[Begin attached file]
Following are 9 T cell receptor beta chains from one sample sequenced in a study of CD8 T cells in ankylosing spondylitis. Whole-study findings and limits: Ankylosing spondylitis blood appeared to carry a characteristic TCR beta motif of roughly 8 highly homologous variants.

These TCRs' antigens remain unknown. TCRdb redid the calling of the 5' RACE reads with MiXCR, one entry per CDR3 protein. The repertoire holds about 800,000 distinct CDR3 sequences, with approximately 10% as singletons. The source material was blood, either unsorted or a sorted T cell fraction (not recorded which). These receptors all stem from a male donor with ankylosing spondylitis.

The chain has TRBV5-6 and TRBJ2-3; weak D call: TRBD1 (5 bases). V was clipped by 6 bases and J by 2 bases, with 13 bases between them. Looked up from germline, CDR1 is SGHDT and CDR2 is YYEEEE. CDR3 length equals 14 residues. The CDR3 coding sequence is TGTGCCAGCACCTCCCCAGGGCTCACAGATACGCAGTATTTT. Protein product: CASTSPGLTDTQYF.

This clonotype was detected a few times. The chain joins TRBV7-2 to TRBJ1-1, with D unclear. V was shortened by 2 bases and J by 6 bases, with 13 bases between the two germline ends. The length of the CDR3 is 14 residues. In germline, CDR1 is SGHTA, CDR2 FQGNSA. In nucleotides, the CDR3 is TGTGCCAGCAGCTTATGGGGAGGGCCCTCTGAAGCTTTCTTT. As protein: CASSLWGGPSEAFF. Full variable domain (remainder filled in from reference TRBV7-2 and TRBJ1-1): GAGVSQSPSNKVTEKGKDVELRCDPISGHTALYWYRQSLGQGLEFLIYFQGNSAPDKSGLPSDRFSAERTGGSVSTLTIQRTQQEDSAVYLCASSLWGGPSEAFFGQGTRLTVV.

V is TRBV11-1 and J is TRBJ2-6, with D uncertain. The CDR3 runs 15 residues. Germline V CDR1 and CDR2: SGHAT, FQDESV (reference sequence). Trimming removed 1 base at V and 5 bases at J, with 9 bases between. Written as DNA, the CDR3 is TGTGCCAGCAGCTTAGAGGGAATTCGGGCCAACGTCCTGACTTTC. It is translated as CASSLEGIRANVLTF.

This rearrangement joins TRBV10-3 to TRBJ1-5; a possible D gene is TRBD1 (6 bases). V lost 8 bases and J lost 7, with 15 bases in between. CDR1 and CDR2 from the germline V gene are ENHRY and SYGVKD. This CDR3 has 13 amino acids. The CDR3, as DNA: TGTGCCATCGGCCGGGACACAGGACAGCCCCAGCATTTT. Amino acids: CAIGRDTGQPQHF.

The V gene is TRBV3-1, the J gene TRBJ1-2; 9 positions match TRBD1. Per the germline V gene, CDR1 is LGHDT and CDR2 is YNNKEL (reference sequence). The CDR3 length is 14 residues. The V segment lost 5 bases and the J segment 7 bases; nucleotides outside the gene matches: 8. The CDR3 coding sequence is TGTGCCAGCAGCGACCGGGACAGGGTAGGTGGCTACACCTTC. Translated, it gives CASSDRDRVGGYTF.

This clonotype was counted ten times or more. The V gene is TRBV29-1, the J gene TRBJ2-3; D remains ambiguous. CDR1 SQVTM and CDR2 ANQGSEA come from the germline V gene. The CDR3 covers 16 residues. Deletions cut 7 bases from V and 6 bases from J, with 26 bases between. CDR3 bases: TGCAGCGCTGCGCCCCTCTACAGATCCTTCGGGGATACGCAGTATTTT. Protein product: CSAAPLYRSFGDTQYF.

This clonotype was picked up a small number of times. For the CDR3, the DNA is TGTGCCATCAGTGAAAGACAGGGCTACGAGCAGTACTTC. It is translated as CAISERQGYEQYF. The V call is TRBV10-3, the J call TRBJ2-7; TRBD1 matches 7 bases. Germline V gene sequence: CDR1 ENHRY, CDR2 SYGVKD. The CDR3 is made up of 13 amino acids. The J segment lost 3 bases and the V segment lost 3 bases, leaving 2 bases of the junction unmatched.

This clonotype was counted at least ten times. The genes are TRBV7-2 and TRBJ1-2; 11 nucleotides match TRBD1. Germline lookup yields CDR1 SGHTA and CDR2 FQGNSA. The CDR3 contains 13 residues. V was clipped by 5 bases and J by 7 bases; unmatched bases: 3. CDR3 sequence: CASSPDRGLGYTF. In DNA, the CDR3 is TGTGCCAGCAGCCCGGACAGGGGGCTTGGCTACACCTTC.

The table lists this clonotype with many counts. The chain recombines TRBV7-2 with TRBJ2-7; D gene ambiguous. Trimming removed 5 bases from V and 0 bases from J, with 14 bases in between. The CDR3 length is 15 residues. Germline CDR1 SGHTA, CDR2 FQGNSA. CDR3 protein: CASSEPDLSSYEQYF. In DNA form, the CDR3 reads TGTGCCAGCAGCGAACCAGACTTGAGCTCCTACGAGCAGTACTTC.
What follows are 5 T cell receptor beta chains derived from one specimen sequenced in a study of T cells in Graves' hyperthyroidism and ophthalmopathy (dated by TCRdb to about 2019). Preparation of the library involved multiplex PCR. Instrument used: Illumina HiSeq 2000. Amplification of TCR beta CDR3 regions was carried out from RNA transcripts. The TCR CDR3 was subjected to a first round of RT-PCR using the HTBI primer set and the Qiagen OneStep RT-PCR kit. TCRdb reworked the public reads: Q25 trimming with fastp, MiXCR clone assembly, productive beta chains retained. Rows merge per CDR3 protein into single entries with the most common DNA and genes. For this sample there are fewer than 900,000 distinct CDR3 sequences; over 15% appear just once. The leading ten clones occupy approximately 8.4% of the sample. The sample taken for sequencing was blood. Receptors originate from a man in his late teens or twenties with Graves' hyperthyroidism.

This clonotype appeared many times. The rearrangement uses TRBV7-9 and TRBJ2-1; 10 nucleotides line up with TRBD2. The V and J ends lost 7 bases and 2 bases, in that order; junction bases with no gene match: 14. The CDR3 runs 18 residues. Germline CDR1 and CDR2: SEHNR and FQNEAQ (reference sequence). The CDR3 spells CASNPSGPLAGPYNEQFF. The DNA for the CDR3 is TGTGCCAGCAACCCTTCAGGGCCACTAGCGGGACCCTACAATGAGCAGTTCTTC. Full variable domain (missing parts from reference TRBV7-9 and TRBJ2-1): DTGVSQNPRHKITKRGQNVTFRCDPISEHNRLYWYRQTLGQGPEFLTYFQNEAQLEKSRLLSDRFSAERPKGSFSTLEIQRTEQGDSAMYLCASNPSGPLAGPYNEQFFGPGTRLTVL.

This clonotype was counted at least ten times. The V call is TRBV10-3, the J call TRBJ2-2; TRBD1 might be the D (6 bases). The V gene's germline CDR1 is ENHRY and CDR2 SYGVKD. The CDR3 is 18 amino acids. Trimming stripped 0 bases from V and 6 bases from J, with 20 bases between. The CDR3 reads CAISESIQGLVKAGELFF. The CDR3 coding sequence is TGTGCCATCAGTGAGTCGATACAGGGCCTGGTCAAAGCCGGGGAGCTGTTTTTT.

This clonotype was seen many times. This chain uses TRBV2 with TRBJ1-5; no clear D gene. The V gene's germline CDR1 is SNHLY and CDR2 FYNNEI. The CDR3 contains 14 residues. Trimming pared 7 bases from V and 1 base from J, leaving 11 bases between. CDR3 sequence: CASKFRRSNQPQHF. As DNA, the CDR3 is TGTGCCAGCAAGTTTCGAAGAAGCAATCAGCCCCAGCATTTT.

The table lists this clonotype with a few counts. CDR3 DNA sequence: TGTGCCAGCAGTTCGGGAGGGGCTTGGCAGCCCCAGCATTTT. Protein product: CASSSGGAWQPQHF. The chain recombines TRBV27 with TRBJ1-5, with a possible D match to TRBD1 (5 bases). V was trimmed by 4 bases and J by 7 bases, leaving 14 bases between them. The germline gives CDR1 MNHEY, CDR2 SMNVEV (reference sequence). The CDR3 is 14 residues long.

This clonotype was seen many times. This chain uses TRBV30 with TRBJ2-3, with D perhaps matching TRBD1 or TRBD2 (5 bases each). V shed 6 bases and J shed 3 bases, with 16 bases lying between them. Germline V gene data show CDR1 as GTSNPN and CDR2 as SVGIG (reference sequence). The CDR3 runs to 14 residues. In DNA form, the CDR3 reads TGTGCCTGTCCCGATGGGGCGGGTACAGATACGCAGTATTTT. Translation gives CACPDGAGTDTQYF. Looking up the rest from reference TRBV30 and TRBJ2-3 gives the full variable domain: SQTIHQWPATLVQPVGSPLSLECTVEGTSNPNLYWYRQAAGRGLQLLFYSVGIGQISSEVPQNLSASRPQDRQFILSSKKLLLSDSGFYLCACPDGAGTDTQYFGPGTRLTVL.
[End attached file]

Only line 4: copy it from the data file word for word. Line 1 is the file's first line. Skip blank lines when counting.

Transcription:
This clonotype was detected a few times. The chain joins TRBV7-2 to TRBJ1-1, with D unclear. V was shortened by 2 bases and J by 6 bases, with 13 bases between the two germline ends. The length of the CDR3 is 14 residues. In germline, CDR1 is SGHTA, CDR2 FQGNSA. In nucleotides, the CDR3 is TGTGCCAGCAGCTTATGGGGAGGGCCCTCTGAAGCTTTCTTT. As protein: CASSLWGGPSEAFF. Full variable domain (remainder filled in from reference TRBV7-2 and TRBJ1-1): GAGVSQSPSNKVTEKGKDVELRCDPISGHTALYWYRQSLGQGLEFLIYFQGNSAPDKSGLPSDRFSAERTGGSVSTLTIQRTQQEDSAVYLCASSLWGGPSEAFFGQGTRLTVV.